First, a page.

Last week, the Center for Democracy & Technology (CDT), through the cooperation of Fitbit, Inc. (Fitbit), released new guidance about wearable health tracker devices called “Toward Privacy Aware Research and Development in Wearable Health.” The most important takeaways of this report:
- “Internal research and development offers a unique window into data practices and policies at companies, such as insight into how data is categorized in projects, the way teams are structured, and the privacy and security methods that are deployed. Internal R&D also offers a flexible environment for piloting privacy-protective and ethical data policies and practices.”
- “Building a culture of privacy, security, and ethics involves embedding practices and policies that place value on individual dignity and corporate data stewardship, and also prioritizes contributions to the social good.”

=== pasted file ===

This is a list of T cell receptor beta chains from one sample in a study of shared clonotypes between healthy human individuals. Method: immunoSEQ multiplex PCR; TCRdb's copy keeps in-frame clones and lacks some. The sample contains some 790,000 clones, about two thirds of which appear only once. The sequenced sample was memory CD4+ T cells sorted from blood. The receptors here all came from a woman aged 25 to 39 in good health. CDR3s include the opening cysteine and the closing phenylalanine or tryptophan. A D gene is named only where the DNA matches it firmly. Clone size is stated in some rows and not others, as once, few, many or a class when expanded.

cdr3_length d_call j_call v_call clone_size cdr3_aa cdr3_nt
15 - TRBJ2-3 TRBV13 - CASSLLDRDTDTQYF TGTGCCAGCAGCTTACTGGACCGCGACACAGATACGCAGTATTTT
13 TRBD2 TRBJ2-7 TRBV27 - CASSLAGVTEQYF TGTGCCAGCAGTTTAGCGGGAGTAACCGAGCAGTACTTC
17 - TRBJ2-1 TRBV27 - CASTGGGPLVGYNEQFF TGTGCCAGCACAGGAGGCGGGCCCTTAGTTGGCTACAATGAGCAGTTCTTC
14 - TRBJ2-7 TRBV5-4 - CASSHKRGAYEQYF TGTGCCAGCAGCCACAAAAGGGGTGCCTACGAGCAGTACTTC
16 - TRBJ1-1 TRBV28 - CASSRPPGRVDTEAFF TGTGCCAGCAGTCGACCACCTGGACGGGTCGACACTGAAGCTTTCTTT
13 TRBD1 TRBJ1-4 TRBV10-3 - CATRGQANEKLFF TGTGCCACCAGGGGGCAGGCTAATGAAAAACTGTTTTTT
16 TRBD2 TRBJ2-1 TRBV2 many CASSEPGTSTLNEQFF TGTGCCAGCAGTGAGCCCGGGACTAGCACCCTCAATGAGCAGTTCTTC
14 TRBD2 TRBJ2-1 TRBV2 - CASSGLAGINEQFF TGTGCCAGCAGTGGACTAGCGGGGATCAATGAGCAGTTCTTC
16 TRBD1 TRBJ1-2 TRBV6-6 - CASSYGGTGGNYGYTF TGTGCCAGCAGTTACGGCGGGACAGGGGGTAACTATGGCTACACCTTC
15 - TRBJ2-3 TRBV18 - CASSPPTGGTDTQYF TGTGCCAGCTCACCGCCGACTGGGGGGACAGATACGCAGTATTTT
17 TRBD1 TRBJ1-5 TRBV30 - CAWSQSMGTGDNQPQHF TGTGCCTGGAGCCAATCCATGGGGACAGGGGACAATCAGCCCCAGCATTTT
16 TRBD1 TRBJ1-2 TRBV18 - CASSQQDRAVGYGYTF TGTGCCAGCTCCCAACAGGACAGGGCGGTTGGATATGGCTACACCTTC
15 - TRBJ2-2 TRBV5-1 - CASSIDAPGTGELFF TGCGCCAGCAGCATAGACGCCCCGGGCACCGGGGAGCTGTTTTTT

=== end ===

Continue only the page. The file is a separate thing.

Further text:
- “Technology companies are managing several dimensions of trust through internal research and development – the company and its users, the integrity of internal policies and practices for employees, and the relationship between the company and society. Successfully navigating this trust through practical measures must be at the core of any policy or practice recommendation.”
- “Research departments at wearable companies face ongoing ethical questions related to the data they process. Policies and procedures around the uses of internal data, such as employee information, should be developed first.”
In this report, CDT takes a close look at the practices and procedures within internal research and development teams of wearable devices companies (Fitbit in particular), and pulls together the information collected through interviews, surveys and other research to build a source for the industry’s best practices and technology trends. Read the full report for more details on best practices for consumer privacy and internal research procedures.